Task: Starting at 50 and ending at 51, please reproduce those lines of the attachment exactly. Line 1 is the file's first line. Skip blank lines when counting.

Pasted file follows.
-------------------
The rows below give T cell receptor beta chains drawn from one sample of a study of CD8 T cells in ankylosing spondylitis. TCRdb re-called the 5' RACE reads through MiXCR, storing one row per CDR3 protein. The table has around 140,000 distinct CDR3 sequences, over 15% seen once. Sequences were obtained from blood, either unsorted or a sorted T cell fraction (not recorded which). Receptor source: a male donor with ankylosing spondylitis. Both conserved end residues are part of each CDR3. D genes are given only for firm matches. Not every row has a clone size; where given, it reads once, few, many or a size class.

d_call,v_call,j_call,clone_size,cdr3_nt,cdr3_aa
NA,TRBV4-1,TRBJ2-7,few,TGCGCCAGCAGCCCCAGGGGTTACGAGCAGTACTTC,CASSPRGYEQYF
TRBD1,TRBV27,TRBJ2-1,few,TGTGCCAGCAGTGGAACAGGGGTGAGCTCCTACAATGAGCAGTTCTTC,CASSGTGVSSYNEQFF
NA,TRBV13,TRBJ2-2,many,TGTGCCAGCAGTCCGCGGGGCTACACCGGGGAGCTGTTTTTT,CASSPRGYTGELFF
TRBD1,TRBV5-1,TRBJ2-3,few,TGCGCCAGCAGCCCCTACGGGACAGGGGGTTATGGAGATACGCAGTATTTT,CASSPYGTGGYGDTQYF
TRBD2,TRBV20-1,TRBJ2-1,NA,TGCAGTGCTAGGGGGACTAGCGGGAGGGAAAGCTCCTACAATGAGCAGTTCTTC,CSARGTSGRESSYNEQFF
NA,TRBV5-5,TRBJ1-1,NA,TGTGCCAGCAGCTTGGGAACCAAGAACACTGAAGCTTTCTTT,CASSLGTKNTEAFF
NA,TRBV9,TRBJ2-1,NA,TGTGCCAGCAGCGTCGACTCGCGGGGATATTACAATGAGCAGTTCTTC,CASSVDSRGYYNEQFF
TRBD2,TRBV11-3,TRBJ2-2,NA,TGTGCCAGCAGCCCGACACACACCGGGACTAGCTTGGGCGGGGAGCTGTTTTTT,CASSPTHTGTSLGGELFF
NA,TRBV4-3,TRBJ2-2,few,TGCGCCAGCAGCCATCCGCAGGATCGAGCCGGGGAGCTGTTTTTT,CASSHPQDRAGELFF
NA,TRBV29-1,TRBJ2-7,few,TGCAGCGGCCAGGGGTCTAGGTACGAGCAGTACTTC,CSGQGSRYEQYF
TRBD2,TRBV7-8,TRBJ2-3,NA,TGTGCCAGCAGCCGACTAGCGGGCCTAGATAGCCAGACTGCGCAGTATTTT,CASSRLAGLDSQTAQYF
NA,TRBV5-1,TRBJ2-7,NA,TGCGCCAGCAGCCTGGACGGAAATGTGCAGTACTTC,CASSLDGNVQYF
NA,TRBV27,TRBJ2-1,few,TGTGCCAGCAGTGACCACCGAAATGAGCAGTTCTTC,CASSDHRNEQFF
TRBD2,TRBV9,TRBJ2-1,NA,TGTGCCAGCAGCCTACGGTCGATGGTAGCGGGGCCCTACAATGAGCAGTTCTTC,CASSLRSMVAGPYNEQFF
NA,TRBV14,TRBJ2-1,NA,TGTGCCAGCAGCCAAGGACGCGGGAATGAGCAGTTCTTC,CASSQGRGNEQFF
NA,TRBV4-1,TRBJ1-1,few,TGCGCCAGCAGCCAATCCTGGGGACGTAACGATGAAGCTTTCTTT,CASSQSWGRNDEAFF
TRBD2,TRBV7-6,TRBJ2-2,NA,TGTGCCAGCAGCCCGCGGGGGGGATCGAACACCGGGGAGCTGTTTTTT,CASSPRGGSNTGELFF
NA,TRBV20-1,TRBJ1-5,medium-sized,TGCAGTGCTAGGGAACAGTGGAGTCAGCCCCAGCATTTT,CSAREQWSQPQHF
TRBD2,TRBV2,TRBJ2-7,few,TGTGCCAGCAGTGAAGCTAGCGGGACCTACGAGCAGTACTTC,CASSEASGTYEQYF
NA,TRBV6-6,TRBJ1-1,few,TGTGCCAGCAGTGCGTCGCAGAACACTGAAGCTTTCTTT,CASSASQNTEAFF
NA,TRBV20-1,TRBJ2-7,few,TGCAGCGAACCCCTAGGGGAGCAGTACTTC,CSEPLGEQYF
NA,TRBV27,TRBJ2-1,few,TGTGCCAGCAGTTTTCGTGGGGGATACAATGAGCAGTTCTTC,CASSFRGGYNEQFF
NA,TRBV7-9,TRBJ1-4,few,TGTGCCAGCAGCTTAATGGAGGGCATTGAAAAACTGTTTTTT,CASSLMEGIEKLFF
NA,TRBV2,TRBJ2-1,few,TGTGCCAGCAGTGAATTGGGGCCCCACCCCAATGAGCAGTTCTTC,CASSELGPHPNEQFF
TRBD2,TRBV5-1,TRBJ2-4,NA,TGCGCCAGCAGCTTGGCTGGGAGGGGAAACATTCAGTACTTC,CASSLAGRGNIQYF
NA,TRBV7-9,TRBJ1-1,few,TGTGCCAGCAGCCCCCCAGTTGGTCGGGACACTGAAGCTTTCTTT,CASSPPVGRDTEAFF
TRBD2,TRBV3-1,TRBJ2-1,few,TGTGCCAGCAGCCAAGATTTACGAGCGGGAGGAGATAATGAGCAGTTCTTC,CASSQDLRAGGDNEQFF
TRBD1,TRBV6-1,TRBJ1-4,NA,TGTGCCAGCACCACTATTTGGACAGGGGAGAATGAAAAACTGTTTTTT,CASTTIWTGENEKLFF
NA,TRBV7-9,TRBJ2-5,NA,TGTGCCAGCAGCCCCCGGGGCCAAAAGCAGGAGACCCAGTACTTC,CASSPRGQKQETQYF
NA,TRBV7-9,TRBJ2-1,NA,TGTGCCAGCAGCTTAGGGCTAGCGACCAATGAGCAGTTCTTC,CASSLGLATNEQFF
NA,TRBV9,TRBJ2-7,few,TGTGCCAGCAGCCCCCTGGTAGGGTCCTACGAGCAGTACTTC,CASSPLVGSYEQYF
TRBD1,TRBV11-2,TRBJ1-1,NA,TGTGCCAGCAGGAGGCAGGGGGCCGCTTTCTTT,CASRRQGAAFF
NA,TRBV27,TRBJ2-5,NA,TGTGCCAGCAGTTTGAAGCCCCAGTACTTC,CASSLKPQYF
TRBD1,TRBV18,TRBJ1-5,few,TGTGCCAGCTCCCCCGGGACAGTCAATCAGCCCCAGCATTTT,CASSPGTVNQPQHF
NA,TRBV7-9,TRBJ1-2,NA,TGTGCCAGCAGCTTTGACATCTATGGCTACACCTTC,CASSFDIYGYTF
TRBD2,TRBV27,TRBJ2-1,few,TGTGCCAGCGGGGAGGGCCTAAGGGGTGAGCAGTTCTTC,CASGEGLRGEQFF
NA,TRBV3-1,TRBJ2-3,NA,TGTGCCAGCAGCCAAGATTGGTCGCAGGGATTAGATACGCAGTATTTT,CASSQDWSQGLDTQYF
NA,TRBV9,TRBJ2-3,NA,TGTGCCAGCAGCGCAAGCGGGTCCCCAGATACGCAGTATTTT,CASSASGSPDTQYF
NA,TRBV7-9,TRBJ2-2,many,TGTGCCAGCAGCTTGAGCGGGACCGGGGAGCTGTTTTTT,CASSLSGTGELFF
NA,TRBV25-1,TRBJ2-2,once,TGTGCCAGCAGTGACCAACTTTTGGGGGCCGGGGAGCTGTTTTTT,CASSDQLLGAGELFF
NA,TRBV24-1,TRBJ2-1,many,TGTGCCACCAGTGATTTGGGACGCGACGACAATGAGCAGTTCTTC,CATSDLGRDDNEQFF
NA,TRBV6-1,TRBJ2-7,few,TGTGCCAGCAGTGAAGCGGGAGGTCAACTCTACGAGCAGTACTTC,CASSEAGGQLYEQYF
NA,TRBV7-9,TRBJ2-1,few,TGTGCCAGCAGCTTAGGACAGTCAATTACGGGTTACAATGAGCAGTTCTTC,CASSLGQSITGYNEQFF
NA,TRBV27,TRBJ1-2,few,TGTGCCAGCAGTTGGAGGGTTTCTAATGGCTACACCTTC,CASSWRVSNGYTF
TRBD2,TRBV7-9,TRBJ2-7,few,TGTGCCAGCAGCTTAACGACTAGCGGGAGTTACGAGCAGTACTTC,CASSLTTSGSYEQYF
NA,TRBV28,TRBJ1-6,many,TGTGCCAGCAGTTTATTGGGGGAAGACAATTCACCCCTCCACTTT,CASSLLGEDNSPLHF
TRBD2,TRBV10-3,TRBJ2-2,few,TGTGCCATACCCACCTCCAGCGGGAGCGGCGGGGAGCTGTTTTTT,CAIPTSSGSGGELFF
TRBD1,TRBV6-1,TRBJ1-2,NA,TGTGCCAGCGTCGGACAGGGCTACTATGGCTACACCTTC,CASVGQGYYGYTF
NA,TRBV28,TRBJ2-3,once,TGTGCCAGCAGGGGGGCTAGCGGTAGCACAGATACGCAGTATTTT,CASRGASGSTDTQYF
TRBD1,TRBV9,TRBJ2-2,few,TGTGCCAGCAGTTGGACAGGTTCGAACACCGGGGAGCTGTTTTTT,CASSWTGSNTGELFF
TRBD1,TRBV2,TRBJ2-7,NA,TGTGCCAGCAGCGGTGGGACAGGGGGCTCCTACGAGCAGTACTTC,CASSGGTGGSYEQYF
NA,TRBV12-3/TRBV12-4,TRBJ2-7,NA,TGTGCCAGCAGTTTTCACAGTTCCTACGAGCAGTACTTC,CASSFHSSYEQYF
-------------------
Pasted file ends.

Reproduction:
TRBD1,TRBV6-1,TRBJ1-2,NA,TGTGCCAGCGTCGGACAGGGCTACTATGGCTACACCTTC,CASVGQGYYGYTF
NA,TRBV28,TRBJ2-3,once,TGTGCCAGCAGGGGGGCTAGCGGTAGCACAGATACGCAGTATTTT,CASRGASGSTDTQYF